Peasants preferred maslin, which was prepared from mixed wheat and rye, or horse bread, which was made with peas, beans, and whatever grain was available. Bread was used to thicken sauces and stews in addition to being a dish in its own right. Pottage was consumed by everybody. It could be a simple stew but also a thick soup without any other ingredients except for potatoes.
During the middle ages, peasants didn't have much choice when it came to food. They usually ate what their landlords gave them permission to harvest, so if there were no crops they would have nothing to eat. However, even though they were poor, there are some reports that suggest that peasants sometimes stole food and sold it. For example, one report says that a peasant girl named Alice Merton was hanged for stealing four pounds of butter from her landlord's herd of cows.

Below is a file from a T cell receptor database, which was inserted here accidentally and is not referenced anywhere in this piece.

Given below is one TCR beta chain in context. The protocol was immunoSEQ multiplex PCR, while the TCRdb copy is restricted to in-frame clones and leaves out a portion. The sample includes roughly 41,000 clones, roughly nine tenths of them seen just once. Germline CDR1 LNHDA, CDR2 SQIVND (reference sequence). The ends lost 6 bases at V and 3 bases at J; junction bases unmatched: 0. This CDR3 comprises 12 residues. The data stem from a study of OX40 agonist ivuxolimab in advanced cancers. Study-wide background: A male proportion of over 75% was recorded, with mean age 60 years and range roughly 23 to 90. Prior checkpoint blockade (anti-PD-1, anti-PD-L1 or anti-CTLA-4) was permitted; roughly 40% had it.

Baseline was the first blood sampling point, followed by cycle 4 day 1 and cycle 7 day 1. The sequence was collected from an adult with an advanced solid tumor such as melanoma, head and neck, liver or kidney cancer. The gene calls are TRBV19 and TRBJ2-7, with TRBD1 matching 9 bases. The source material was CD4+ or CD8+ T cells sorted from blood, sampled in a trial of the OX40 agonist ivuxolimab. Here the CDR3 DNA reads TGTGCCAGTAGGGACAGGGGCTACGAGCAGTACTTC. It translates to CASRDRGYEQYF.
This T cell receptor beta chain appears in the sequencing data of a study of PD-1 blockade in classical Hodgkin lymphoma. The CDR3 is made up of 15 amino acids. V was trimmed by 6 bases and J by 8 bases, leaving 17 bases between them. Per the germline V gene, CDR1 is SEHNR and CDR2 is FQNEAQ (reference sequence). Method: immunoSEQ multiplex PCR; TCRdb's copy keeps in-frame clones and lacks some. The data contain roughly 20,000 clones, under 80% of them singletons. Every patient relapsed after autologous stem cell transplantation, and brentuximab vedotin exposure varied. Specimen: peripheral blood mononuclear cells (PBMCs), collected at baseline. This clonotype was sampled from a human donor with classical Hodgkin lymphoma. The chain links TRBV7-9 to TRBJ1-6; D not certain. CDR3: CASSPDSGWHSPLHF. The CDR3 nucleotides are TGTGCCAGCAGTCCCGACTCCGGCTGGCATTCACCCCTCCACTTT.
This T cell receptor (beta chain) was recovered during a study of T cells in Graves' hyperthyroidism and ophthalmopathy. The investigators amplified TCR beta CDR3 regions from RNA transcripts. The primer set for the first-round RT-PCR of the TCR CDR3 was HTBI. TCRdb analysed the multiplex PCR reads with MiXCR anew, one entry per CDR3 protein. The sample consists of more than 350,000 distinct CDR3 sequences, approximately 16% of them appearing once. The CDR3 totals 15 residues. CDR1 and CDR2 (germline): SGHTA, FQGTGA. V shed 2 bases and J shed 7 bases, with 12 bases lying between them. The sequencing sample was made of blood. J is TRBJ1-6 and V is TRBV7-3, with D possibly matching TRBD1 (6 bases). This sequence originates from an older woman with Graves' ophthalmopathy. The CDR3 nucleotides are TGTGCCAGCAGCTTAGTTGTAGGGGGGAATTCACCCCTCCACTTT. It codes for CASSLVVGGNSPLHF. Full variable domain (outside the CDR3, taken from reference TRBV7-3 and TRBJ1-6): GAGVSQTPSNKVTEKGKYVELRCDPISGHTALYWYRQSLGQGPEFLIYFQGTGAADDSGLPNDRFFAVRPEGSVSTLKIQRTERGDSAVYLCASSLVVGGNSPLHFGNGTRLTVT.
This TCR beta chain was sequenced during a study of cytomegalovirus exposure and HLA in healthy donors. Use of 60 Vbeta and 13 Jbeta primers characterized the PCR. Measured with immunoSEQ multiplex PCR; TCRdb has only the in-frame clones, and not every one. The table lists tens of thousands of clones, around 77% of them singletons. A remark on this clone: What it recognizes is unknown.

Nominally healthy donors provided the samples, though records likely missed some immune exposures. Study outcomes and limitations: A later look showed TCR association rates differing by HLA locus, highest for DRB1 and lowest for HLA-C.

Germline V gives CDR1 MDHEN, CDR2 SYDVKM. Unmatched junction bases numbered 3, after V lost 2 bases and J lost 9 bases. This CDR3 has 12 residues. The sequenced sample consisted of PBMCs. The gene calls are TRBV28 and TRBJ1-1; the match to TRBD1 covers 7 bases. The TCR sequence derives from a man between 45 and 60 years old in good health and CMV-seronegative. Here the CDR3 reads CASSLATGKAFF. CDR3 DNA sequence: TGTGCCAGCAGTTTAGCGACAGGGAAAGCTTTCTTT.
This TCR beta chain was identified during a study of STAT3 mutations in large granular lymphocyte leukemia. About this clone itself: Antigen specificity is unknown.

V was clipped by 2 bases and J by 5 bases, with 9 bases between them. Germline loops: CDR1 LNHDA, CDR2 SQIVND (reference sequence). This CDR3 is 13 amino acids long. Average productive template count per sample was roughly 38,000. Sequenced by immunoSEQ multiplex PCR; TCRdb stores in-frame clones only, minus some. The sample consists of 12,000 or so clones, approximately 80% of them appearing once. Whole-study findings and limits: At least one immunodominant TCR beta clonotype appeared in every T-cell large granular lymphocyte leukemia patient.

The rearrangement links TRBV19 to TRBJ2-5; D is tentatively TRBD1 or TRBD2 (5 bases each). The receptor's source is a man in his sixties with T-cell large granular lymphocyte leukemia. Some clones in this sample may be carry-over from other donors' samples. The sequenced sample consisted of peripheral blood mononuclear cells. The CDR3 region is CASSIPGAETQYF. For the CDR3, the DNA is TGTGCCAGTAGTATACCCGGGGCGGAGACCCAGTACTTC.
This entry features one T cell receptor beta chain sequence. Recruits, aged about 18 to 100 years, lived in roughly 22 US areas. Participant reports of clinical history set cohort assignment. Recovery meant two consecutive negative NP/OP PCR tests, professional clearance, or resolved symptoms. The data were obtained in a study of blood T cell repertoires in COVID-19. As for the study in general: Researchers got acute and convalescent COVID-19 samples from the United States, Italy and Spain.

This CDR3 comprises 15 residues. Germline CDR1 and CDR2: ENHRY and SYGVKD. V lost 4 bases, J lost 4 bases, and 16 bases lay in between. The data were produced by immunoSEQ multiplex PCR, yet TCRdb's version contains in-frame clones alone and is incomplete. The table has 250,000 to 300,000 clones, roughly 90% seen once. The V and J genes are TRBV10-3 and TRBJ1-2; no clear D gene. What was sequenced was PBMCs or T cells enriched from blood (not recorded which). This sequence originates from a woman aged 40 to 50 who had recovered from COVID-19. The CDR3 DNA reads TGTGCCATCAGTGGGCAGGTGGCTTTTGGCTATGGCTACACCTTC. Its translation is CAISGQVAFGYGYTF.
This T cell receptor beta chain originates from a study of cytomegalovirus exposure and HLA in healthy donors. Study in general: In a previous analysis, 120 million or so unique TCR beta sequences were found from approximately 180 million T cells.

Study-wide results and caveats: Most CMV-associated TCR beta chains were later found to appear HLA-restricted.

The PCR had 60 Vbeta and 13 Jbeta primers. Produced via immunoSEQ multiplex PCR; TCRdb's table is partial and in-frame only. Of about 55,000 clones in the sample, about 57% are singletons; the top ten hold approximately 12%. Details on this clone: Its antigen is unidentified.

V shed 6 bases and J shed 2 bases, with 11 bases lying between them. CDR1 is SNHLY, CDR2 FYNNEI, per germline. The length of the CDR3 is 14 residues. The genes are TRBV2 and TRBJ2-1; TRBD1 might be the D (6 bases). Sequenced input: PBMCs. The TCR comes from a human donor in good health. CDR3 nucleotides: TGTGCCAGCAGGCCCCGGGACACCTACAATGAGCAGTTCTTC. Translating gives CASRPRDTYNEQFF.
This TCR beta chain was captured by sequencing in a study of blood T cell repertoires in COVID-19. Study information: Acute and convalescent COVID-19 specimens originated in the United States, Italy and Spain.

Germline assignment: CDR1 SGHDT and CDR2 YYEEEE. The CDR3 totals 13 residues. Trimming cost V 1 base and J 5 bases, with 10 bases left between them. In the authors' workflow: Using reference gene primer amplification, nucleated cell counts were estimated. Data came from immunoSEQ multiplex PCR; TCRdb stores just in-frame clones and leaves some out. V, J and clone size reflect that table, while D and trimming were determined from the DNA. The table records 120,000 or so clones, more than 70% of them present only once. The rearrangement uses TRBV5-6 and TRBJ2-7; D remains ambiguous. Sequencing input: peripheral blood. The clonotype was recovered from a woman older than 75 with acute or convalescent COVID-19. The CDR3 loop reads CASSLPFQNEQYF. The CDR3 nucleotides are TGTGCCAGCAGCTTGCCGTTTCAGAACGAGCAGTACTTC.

According to another report, a peasant woman named Joan Leane was arrested for stealing eight sacks of oats from a local farmer but was let off due to lack of evidence. This shows that even though peasants were often not given many choices, there are some reports of them stealing food and selling it.
Now, here is where things get a little confusing. According to some sources, peasants weren't given any choice regarding what they ate. For example, one source says that during times of famine everyone had pottage to eat and there were no special dishes prepared for the rich or poor.